I am a paranoid mother and not very often do I let my children ride with anyone else but my husband and I. I don’t often let other people drive my children in their vehicles. People exempt from my overprotective anxiety are grandparents and very trusted friends. However, even those people are not exempt from vehicle accidents. While they are generally safe drivers (with a few lead feet here and there), other people on the road are not exactly the best and safest drivers. Accidents can happen to the best of us. Even me. Or dad.
Imagine, that your trusted babysitter is out with your child. Through no fault of her own, she is in a horrific crash. She dies on impact. Emergency Medical Technicians responding to the crash assume, of course, that the child in the vehicle with the woman is her own. You, the parent, are not notified that your child has been injured, possibly severely, in an automobile accident for hours. Not until someone comes to the hospital to identify the babysitter and says, “That’s not her baby. She doesn’t have kids. I don’t know who she was babysitting!” Precious time has been lost with your child, possibly time during which you could have been making pertinent medical decisions.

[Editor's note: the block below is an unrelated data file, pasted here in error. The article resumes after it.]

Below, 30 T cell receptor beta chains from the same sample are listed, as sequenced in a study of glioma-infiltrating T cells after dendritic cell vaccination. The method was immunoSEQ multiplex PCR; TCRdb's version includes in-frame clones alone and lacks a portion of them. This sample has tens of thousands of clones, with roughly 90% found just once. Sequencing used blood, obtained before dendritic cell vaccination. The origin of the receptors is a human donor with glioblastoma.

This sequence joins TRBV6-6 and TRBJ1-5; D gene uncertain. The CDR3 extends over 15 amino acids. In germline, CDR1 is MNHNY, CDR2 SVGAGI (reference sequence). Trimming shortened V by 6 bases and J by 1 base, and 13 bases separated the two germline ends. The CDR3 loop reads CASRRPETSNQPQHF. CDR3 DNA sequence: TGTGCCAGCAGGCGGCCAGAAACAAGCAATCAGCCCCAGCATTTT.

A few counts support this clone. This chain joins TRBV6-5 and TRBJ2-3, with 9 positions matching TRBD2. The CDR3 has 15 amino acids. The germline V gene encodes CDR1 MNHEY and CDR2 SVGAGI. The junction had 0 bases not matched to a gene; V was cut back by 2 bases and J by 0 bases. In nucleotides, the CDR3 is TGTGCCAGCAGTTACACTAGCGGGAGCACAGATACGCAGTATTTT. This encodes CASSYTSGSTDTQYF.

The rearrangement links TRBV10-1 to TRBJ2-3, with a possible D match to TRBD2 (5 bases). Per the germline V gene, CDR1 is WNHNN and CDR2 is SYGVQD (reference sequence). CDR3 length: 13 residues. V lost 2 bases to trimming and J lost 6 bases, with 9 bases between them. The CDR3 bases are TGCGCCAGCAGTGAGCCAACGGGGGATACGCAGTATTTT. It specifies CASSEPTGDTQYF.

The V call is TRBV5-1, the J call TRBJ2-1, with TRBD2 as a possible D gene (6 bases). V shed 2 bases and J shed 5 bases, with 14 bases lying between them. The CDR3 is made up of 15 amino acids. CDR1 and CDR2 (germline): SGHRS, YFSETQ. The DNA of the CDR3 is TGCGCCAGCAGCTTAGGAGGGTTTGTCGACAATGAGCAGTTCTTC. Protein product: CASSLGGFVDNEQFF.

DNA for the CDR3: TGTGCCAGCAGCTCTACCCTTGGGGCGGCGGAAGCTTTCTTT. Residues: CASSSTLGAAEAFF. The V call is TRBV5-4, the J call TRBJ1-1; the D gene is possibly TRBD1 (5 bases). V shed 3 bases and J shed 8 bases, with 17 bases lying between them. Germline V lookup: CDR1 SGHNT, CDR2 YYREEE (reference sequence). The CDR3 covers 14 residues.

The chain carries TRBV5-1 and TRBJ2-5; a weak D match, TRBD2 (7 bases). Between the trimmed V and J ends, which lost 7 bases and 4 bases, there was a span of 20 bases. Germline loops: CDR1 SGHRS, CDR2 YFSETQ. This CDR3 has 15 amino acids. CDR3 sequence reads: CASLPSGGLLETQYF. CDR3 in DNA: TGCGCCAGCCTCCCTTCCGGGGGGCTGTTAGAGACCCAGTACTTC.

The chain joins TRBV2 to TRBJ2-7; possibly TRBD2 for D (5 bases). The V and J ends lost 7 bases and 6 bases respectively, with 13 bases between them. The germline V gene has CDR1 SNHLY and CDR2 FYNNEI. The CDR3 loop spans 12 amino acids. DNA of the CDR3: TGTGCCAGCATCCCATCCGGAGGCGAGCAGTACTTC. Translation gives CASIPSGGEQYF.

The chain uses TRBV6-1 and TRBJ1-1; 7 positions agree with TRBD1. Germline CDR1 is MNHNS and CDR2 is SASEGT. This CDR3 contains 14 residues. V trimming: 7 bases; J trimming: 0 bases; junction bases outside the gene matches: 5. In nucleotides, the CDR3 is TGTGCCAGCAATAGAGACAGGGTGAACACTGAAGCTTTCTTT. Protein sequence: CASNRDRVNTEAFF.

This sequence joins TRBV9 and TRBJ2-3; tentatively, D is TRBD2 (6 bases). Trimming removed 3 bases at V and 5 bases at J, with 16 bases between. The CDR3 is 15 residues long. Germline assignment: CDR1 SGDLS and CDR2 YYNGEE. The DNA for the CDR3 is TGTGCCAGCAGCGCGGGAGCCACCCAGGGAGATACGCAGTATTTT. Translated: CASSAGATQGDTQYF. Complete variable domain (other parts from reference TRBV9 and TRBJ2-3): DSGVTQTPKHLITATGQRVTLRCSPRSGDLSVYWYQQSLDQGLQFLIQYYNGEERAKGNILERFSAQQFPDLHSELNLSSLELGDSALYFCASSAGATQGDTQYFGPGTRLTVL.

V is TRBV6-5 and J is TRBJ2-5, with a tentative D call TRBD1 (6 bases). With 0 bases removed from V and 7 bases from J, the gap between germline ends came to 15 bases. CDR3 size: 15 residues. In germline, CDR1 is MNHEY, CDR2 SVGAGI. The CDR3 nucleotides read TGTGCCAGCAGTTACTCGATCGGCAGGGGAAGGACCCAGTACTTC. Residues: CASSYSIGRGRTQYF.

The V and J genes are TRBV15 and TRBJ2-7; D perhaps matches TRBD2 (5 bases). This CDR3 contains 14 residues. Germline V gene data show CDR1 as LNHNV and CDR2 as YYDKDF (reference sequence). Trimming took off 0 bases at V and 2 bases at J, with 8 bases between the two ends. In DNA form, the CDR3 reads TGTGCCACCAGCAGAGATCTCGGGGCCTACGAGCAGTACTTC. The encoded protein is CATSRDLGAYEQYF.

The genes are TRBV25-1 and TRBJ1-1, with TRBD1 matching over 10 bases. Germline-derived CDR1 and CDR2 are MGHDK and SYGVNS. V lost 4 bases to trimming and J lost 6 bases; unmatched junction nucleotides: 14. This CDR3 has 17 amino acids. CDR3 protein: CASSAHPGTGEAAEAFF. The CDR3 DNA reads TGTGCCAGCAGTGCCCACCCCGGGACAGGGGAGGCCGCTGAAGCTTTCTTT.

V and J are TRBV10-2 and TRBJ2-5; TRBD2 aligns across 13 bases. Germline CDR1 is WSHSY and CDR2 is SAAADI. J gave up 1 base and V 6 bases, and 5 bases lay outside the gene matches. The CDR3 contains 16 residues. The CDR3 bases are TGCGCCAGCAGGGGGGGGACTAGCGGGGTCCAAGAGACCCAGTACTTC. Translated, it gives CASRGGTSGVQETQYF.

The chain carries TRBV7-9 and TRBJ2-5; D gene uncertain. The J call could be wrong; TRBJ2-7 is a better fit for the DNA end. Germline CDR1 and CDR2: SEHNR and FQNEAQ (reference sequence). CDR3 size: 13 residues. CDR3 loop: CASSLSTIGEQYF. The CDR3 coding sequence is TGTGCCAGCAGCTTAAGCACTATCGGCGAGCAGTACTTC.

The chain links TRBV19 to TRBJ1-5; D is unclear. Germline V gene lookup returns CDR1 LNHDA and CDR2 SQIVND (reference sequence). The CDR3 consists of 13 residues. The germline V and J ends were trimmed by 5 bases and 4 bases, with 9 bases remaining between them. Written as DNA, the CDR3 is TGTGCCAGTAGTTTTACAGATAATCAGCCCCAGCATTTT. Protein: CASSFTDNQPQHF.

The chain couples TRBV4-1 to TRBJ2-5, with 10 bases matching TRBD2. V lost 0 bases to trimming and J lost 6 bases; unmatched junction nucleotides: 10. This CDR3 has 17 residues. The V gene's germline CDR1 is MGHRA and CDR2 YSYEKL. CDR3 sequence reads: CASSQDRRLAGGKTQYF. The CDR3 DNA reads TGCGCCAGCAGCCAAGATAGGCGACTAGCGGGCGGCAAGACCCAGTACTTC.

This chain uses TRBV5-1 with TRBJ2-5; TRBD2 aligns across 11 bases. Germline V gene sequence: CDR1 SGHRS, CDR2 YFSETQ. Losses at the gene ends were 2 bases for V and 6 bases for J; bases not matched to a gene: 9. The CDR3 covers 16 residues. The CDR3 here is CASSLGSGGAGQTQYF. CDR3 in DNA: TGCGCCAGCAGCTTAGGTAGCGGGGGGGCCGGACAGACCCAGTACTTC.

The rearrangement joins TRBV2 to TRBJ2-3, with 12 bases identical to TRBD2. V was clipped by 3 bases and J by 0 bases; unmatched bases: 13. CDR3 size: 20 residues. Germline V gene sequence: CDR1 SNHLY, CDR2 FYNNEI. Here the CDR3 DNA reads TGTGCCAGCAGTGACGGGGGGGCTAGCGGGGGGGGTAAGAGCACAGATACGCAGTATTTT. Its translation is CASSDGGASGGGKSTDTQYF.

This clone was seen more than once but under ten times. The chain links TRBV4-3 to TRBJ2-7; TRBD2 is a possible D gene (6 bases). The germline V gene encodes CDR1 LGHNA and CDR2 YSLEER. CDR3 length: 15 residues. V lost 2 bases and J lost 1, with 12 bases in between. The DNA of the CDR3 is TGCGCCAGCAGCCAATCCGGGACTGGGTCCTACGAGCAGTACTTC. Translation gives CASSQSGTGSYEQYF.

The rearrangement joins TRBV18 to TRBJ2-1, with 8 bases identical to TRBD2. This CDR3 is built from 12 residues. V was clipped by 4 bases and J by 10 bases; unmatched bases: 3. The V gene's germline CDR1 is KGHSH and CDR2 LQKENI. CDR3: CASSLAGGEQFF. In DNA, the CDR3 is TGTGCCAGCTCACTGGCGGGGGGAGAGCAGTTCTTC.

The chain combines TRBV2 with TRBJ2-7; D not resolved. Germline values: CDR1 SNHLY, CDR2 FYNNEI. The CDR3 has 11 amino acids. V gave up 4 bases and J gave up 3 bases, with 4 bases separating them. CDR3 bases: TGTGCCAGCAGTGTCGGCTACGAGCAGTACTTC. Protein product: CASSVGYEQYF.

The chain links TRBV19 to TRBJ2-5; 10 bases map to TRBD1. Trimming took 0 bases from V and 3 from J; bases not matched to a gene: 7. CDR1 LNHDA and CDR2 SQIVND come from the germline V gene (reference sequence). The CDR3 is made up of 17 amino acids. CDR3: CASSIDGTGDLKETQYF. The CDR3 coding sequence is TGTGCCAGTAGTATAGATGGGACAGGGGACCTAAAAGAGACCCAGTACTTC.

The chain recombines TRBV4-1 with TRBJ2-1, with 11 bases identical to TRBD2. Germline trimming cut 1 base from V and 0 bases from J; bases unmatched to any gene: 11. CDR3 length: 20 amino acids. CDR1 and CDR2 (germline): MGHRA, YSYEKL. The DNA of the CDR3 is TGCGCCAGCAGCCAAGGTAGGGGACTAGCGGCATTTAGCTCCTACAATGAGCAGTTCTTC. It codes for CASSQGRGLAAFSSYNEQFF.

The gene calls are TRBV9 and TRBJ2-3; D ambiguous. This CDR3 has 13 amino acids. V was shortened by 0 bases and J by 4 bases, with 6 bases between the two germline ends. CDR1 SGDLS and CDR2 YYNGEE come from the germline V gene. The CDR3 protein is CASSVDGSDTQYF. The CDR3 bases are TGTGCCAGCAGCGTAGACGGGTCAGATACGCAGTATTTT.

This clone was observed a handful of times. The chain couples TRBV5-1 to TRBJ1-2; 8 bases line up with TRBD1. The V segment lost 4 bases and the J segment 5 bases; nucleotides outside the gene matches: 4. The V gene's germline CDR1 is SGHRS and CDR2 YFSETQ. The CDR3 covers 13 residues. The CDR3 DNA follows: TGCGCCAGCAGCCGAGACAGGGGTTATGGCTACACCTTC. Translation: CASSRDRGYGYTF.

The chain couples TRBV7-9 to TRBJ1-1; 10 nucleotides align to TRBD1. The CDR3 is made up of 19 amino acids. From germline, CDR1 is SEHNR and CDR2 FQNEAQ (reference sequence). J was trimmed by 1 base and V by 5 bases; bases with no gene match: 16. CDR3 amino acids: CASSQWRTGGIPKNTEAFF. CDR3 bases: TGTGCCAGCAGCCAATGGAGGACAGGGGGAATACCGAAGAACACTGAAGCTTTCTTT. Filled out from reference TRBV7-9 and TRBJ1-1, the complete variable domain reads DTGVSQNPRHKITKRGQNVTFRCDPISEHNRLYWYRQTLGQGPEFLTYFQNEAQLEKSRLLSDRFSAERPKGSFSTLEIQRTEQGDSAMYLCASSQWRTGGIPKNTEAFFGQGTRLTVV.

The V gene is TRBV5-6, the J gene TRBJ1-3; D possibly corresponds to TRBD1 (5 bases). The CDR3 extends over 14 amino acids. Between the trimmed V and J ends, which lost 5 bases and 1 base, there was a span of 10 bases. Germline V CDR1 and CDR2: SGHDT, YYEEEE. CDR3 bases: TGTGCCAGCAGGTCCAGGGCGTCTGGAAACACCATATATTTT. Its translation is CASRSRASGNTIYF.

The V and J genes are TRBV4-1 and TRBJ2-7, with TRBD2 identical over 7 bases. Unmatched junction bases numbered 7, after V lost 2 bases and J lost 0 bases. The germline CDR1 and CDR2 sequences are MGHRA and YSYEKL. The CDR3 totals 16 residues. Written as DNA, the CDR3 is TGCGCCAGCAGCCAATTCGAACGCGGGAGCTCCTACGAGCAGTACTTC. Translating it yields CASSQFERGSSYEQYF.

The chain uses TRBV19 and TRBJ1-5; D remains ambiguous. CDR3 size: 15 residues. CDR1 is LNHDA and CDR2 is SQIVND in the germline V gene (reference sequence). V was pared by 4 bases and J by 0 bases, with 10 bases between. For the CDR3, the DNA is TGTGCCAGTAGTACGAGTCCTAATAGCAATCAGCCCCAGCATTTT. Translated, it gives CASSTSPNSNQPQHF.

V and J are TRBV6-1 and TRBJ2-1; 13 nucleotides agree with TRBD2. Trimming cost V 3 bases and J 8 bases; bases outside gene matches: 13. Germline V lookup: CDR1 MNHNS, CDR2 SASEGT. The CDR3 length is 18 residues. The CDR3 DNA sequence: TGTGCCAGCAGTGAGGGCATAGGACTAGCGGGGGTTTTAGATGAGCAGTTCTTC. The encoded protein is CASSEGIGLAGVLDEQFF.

This is not to scare you but it is to remind you that Children Have An iDentity (CHAD). The story above is based on a true story of a babysitter, killed in a crash, and the thirteen-month-old child that she was babysitting named, yes, Chad. Because of that, the CHAD program was started. What is it?
CHAD is a sticker. You fill out the information of the child (full name, birth date, address), parents (names, home and work phone numbers), physician (name and number) and another emergency contact should the parents not be reachable. You then put it on the bottom of your carseat, and done! It doesn’t magically stop accidents from happening. It just lets you be notified sooner so as not to lose that valuable time.
Contact your local fire department to see if they have CHAD stickers. Chad Sticker 0806If you don’t have sticker paper at home, consider printing them on regular paper and taping them to the carseat with packaging tape. Be sure to check every so often to make sure that the sticker is in place and legible.
You can’t control other drivers. You can control how quickly information is passed on to emergency responders and to you. Children Have An iDentity. Remember that and take action before you drive in the car next time. Also, a tip for you and your safety add your emergency contact person under ICE(IN CASE OF EMERGENCY) in your contacts. The first responders will go through your phone and look for ICE and know who to exactly contact first. Safety first everyone!